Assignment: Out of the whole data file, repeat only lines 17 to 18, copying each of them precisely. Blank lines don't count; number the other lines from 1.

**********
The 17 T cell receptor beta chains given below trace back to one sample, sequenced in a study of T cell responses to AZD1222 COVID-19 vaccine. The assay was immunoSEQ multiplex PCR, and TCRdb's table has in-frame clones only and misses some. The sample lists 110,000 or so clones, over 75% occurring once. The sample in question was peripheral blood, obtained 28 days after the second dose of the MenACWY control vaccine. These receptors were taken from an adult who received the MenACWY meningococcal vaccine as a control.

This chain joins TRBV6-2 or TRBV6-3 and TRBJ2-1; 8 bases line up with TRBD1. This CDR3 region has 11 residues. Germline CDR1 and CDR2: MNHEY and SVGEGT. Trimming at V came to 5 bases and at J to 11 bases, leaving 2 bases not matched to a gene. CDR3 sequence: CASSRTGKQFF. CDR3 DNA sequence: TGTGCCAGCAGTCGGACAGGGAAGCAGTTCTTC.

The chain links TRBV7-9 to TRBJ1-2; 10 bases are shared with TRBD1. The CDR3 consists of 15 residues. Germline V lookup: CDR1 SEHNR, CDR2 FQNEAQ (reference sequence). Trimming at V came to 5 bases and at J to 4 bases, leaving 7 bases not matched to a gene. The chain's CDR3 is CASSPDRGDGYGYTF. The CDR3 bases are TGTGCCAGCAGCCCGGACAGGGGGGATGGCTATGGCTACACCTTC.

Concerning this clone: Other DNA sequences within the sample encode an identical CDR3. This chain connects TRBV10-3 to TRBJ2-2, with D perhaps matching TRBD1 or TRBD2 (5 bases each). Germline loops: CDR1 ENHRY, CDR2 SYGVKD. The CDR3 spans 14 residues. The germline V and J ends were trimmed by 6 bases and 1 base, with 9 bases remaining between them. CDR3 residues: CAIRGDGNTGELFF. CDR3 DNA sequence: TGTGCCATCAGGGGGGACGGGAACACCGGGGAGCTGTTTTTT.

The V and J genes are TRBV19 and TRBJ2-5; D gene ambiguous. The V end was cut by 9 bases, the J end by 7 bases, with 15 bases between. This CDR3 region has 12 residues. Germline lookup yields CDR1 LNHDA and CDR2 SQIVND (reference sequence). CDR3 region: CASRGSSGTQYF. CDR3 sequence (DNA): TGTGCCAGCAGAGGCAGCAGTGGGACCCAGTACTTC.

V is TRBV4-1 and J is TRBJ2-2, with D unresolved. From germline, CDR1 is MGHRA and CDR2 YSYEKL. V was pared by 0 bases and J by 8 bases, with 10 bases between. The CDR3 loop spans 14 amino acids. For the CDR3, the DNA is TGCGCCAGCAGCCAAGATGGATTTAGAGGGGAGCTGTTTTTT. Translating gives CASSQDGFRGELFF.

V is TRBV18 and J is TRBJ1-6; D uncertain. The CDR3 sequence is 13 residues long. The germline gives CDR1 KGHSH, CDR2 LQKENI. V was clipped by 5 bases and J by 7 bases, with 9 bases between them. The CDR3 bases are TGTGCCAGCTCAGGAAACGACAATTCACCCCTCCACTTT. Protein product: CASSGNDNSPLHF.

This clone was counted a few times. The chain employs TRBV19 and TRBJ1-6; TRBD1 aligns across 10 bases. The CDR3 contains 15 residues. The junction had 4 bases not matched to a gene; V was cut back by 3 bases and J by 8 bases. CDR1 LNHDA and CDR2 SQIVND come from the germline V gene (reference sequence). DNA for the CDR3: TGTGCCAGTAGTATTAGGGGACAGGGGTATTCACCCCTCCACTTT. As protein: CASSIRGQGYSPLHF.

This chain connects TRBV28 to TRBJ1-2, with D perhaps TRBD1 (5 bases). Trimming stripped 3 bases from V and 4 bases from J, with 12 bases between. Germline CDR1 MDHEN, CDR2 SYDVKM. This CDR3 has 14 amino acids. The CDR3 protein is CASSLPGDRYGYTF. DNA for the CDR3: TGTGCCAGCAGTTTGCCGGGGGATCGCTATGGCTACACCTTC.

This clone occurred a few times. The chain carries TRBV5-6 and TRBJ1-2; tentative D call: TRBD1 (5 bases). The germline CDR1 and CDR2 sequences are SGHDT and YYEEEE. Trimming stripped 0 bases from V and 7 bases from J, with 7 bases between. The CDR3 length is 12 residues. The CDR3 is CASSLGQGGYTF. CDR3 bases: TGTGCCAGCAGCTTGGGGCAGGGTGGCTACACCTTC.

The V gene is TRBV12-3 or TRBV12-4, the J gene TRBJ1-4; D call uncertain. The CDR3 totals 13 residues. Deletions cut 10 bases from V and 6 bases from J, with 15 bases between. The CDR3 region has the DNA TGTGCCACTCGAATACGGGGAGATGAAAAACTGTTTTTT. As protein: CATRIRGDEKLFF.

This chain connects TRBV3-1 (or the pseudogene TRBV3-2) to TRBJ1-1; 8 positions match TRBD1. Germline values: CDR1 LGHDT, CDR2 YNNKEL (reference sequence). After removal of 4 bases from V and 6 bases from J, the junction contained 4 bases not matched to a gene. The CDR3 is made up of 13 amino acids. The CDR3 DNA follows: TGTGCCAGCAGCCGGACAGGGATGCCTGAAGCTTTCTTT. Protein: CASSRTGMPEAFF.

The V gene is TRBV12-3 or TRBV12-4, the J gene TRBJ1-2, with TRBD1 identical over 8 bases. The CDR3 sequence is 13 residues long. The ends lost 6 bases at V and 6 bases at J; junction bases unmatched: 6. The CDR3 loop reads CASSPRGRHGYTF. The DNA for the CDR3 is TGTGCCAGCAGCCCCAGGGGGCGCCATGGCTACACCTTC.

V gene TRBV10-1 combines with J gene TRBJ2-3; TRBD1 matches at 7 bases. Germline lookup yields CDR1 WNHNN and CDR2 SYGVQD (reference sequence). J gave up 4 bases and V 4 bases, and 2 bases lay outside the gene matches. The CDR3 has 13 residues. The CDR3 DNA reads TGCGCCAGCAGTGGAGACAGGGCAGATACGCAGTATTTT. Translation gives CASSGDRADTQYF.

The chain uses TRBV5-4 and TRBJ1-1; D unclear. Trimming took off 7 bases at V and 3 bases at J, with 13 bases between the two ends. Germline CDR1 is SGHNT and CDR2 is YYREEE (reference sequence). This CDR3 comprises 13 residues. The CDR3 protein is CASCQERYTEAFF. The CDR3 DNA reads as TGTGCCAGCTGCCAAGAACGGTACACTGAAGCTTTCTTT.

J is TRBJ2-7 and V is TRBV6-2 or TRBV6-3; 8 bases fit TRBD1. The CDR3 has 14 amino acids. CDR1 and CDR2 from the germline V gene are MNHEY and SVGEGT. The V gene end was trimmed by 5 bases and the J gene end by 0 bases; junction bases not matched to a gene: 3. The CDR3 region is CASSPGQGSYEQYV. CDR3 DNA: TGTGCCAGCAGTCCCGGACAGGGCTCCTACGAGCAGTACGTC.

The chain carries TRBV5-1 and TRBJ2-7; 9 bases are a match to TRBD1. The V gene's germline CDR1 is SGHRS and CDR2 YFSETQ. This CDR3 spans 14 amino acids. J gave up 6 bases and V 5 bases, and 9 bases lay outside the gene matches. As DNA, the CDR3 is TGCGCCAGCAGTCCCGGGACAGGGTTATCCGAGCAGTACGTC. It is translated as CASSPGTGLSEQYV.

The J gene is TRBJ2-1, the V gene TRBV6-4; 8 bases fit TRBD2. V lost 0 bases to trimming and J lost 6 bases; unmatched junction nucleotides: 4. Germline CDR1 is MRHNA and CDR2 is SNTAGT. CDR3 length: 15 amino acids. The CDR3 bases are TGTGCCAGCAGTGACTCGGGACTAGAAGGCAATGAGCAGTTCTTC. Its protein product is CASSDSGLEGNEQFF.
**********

The chain carries TRBV5-1 and TRBJ2-7; 9 bases are a match to TRBD1. The V gene's germline CDR1 is SGHRS and CDR2 YFSETQ. This CDR3 spans 14 amino acids. J gave up 6 bases and V 5 bases, and 9 bases lay outside the gene matches. As DNA, the CDR3 is TGCGCCAGCAGTCCCGGGACAGGGTTATCCGAGCAGTACGTC. It is translated as CASSPGTGLSEQYV.

The J gene is TRBJ2-1, the V gene TRBV6-4; 8 bases fit TRBD2. V lost 0 bases to trimming and J lost 6 bases; unmatched junction nucleotides: 4. Germline CDR1 is MRHNA and CDR2 is SNTAGT. CDR3 length: 15 amino acids. The CDR3 bases are TGTGCCAGCAGTGACTCGGGACTAGAAGGCAATGAGCAGTTCTTC. Its protein product is CASSDSGLEGNEQFF.